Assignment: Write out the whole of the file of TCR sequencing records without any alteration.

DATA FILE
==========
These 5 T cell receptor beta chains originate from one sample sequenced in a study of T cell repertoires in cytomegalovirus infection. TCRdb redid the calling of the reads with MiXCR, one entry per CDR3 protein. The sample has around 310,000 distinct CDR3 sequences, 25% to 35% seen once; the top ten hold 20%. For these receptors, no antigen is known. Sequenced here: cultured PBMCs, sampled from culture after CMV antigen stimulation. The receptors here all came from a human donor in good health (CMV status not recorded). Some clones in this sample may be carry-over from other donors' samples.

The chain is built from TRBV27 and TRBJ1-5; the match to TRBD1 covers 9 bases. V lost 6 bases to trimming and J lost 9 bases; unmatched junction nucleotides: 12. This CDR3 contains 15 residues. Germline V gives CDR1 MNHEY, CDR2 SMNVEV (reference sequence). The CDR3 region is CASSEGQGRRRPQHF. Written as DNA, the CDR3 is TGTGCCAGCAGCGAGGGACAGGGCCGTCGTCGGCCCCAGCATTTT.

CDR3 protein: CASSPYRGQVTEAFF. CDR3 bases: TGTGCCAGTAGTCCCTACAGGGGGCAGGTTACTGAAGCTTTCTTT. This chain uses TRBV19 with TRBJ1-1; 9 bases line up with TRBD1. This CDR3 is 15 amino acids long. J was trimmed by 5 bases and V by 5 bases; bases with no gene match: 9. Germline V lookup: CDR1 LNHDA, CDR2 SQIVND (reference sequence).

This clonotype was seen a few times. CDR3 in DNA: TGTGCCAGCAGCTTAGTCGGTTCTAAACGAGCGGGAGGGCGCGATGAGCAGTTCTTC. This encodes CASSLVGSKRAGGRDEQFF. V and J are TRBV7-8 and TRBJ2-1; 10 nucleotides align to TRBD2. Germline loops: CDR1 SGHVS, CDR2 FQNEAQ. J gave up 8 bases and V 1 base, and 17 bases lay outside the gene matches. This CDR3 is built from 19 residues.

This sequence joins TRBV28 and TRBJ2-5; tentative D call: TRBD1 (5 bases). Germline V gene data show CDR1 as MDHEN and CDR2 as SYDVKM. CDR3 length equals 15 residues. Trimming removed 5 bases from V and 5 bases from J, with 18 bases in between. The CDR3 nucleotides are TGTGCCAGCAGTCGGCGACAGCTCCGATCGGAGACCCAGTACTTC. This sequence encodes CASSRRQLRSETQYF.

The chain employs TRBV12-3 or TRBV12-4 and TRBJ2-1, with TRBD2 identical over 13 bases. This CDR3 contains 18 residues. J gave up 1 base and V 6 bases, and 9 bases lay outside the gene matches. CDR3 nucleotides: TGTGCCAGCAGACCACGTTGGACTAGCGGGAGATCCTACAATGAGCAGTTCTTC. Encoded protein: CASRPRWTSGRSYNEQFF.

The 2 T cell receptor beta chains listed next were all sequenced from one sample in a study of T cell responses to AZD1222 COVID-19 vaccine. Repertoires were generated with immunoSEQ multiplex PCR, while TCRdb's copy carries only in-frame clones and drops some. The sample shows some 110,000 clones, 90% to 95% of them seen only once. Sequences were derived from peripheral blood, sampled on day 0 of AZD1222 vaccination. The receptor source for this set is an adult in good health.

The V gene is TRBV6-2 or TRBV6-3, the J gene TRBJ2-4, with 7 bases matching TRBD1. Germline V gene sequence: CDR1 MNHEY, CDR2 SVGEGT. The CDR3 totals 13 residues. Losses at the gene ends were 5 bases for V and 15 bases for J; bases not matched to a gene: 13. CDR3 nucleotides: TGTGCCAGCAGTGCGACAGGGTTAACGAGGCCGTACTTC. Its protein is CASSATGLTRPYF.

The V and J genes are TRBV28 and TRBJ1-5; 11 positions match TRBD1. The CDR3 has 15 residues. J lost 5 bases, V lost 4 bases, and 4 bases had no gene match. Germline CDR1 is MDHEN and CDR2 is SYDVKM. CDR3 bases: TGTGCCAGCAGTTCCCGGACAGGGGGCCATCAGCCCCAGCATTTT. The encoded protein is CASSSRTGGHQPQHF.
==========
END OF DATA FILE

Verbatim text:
These 5 T cell receptor beta chains originate from one sample sequenced in a study of T cell repertoires in cytomegalovirus infection. TCRdb redid the calling of the reads with MiXCR, one entry per CDR3 protein. The sample has around 310,000 distinct CDR3 sequences, 25% to 35% seen once; the top ten hold 20%. For these receptors, no antigen is known. Sequenced here: cultured PBMCs, sampled from culture after CMV antigen stimulation. The receptors here all came from a human donor in good health (CMV status not recorded). Some clones in this sample may be carry-over from other donors' samples.

The chain is built from TRBV27 and TRBJ1-5; the match to TRBD1 covers 9 bases. V lost 6 bases to trimming and J lost 9 bases; unmatched junction nucleotides: 12. This CDR3 contains 15 residues. Germline V gives CDR1 MNHEY, CDR2 SMNVEV (reference sequence). The CDR3 region is CASSEGQGRRRPQHF. Written as DNA, the CDR3 is TGTGCCAGCAGCGAGGGACAGGGCCGTCGTCGGCCCCAGCATTTT.

CDR3 protein: CASSPYRGQVTEAFF. CDR3 bases: TGTGCCAGTAGTCCCTACAGGGGGCAGGTTACTGAAGCTTTCTTT. This chain uses TRBV19 with TRBJ1-1; 9 bases line up with TRBD1. This CDR3 is 15 amino acids long. J was trimmed by 5 bases and V by 5 bases; bases with no gene match: 9. Germline V lookup: CDR1 LNHDA, CDR2 SQIVND (reference sequence).

This clonotype was seen a few times. CDR3 in DNA: TGTGCCAGCAGCTTAGTCGGTTCTAAACGAGCGGGAGGGCGCGATGAGCAGTTCTTC. This encodes CASSLVGSKRAGGRDEQFF. V and J are TRBV7-8 and TRBJ2-1; 10 nucleotides align to TRBD2. Germline loops: CDR1 SGHVS, CDR2 FQNEAQ. J gave up 8 bases and V 1 base, and 17 bases lay outside the gene matches. This CDR3 is built from 19 residues.

This sequence joins TRBV28 and TRBJ2-5; tentative D call: TRBD1 (5 bases). Germline V gene data show CDR1 as MDHEN and CDR2 as SYDVKM. CDR3 length equals 15 residues. Trimming removed 5 bases from V and 5 bases from J, with 18 bases in between. The CDR3 nucleotides are TGTGCCAGCAGTCGGCGACAGCTCCGATCGGAGACCCAGTACTTC. This sequence encodes CASSRRQLRSETQYF.

The chain employs TRBV12-3 or TRBV12-4 and TRBJ2-1, with TRBD2 identical over 13 bases. This CDR3 contains 18 residues. J gave up 1 base and V 6 bases, and 9 bases lay outside the gene matches. CDR3 nucleotides: TGTGCCAGCAGACCACGTTGGACTAGCGGGAGATCCTACAATGAGCAGTTCTTC. Encoded protein: CASRPRWTSGRSYNEQFF.

The 2 T cell receptor beta chains listed next were all sequenced from one sample in a study of T cell responses to AZD1222 COVID-19 vaccine. Repertoires were generated with immunoSEQ multiplex PCR, while TCRdb's copy carries only in-frame clones and drops some. The sample shows some 110,000 clones, 90% to 95% of them seen only once. Sequences were derived from peripheral blood, sampled on day 0 of AZD1222 vaccination. The receptor source for this set is an adult in good health.

The V gene is TRBV6-2 or TRBV6-3, the J gene TRBJ2-4, with 7 bases matching TRBD1. Germline V gene sequence: CDR1 MNHEY, CDR2 SVGEGT. The CDR3 totals 13 residues. Losses at the gene ends were 5 bases for V and 15 bases for J; bases not matched to a gene: 13. CDR3 nucleotides: TGTGCCAGCAGTGCGACAGGGTTAACGAGGCCGTACTTC. Its protein is CASSATGLTRPYF.

The V and J genes are TRBV28 and TRBJ1-5; 11 positions match TRBD1. The CDR3 has 15 residues. J lost 5 bases, V lost 4 bases, and 4 bases had no gene match. Germline CDR1 is MDHEN and CDR2 is SYDVKM. CDR3 bases: TGTGCCAGCAGTTCCCGGACAGGGGGCCATCAGCCCCAGCATTTT. The encoded protein is CASSSRTGGHQPQHF.